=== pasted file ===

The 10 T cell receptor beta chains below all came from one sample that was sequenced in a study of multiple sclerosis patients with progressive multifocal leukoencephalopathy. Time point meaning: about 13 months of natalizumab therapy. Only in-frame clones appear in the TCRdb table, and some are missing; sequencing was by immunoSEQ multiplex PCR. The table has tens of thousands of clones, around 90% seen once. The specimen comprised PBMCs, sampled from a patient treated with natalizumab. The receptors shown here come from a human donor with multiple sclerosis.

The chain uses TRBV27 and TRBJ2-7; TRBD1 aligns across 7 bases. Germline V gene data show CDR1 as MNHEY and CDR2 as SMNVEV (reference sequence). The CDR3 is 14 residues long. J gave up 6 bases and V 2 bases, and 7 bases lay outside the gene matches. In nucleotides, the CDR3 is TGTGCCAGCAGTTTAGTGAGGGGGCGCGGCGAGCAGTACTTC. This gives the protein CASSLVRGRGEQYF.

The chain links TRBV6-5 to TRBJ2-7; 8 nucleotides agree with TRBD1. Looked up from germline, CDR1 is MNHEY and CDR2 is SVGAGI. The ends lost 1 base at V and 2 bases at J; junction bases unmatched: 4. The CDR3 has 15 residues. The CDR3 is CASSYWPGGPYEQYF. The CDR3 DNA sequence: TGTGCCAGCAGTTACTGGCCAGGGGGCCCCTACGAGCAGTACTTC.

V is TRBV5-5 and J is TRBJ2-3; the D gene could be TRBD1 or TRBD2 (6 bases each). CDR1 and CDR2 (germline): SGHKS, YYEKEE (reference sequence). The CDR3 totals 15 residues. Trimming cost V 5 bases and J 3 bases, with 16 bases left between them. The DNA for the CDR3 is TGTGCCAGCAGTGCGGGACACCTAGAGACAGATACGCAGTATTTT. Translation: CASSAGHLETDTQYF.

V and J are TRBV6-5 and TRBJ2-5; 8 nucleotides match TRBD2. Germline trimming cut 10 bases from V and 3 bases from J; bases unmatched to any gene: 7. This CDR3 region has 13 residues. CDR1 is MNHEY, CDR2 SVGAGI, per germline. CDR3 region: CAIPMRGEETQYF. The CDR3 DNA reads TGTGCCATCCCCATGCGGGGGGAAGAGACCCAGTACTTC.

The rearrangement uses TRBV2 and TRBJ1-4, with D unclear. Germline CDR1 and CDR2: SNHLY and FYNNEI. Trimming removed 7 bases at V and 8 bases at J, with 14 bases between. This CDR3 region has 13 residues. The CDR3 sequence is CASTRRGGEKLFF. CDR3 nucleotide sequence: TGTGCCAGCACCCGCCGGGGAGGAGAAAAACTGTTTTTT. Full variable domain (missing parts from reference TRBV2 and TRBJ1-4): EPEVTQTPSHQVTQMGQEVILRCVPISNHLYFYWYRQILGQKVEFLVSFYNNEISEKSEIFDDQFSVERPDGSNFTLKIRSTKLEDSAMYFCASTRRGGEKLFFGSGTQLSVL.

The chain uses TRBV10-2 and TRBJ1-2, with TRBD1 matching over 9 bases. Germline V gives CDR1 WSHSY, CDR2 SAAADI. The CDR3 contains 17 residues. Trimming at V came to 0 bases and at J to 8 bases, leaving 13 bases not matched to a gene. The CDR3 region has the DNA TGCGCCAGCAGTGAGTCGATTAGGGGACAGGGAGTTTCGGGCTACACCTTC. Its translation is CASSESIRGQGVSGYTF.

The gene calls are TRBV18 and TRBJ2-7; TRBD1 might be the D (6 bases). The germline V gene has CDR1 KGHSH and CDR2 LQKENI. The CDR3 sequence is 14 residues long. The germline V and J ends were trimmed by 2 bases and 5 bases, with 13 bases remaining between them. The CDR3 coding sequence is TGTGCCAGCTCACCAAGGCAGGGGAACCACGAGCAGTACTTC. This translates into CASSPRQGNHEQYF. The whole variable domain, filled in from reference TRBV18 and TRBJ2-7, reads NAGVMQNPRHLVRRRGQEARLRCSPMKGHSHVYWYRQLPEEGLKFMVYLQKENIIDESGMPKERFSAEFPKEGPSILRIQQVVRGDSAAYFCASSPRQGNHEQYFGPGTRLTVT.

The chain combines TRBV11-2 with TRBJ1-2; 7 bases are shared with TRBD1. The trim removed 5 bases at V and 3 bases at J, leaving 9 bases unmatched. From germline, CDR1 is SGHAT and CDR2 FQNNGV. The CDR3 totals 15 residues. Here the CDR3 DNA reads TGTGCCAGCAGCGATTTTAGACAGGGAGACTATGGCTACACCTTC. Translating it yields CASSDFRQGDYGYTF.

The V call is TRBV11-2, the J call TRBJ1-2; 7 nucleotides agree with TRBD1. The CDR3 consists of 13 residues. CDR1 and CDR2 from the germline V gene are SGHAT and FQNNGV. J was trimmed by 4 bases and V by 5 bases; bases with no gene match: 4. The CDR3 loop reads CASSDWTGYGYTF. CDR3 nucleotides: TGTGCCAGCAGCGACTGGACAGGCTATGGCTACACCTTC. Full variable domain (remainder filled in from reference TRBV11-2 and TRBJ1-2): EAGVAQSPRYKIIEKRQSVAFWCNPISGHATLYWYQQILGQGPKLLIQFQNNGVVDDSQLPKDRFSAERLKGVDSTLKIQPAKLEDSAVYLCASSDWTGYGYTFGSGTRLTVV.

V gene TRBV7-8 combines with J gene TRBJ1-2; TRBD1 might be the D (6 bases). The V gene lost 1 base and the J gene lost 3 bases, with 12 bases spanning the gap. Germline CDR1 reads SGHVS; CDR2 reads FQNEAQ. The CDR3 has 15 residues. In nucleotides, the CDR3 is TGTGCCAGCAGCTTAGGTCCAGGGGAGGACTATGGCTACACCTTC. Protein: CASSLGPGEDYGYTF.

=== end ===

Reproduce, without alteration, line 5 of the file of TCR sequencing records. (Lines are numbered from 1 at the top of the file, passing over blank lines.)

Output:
V and J are TRBV6-5 and TRBJ2-5; 8 nucleotides match TRBD2. Germline trimming cut 10 bases from V and 3 bases from J; bases unmatched to any gene: 7. This CDR3 region has 13 residues. CDR1 is MNHEY, CDR2 SVGAGI, per germline. CDR3 region: CAIPMRGEETQYF. The CDR3 DNA reads TGTGCCATCCCCATGCGGGGGGAAGAGACCCAGTACTTC.